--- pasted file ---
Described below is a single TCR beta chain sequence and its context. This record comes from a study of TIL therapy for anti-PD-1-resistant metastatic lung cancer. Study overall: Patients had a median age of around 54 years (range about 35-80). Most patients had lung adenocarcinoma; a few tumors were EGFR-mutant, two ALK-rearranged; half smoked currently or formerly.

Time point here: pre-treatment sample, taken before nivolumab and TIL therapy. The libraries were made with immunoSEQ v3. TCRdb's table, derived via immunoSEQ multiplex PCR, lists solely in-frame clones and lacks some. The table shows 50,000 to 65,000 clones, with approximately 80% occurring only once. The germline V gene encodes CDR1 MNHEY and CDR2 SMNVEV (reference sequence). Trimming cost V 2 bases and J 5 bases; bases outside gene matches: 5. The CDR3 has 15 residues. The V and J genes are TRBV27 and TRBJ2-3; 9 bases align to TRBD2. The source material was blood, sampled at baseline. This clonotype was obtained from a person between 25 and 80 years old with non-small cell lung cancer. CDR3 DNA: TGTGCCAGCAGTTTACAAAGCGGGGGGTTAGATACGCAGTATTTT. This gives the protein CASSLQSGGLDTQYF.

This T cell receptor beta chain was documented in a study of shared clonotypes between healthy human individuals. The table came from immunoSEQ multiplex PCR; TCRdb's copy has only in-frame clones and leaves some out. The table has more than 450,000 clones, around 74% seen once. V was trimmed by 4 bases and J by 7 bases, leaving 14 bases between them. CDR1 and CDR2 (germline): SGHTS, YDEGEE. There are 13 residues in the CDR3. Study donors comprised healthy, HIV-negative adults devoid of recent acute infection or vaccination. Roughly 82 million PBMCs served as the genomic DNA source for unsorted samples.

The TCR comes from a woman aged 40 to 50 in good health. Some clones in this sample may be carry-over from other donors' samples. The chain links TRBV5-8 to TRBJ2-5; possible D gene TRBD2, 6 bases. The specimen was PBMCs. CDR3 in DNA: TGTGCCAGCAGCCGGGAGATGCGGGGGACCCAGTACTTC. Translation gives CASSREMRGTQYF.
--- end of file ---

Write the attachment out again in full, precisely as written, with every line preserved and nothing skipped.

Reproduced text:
Described below is a single TCR beta chain sequence and its context. This record comes from a study of TIL therapy for anti-PD-1-resistant metastatic lung cancer. Study overall: Patients had a median age of around 54 years (range about 35-80). Most patients had lung adenocarcinoma; a few tumors were EGFR-mutant, two ALK-rearranged; half smoked currently or formerly.

Time point here: pre-treatment sample, taken before nivolumab and TIL therapy. The libraries were made with immunoSEQ v3. TCRdb's table, derived via immunoSEQ multiplex PCR, lists solely in-frame clones and lacks some. The table shows 50,000 to 65,000 clones, with approximately 80% occurring only once. The germline V gene encodes CDR1 MNHEY and CDR2 SMNVEV (reference sequence). Trimming cost V 2 bases and J 5 bases; bases outside gene matches: 5. The CDR3 has 15 residues. The V and J genes are TRBV27 and TRBJ2-3; 9 bases align to TRBD2. The source material was blood, sampled at baseline. This clonotype was obtained from a person between 25 and 80 years old with non-small cell lung cancer. CDR3 DNA: TGTGCCAGCAGTTTACAAAGCGGGGGGTTAGATACGCAGTATTTT. This gives the protein CASSLQSGGLDTQYF.

This T cell receptor beta chain was documented in a study of shared clonotypes between healthy human individuals. The table came from immunoSEQ multiplex PCR; TCRdb's copy has only in-frame clones and leaves some out. The table has more than 450,000 clones, around 74% seen once. V was trimmed by 4 bases and J by 7 bases, leaving 14 bases between them. CDR1 and CDR2 (germline): SGHTS, YDEGEE. There are 13 residues in the CDR3. Study donors comprised healthy, HIV-negative adults devoid of recent acute infection or vaccination. Roughly 82 million PBMCs served as the genomic DNA source for unsorted samples.

The TCR comes from a woman aged 40 to 50 in good health. Some clones in this sample may be carry-over from other donors' samples. The chain links TRBV5-8 to TRBJ2-5; possible D gene TRBD2, 6 bases. The specimen was PBMCs. CDR3 in DNA: TGTGCCAGCAGCCGGGAGATGCGGGGGACCCAGTACTTC. Translation gives CASSREMRGTQYF.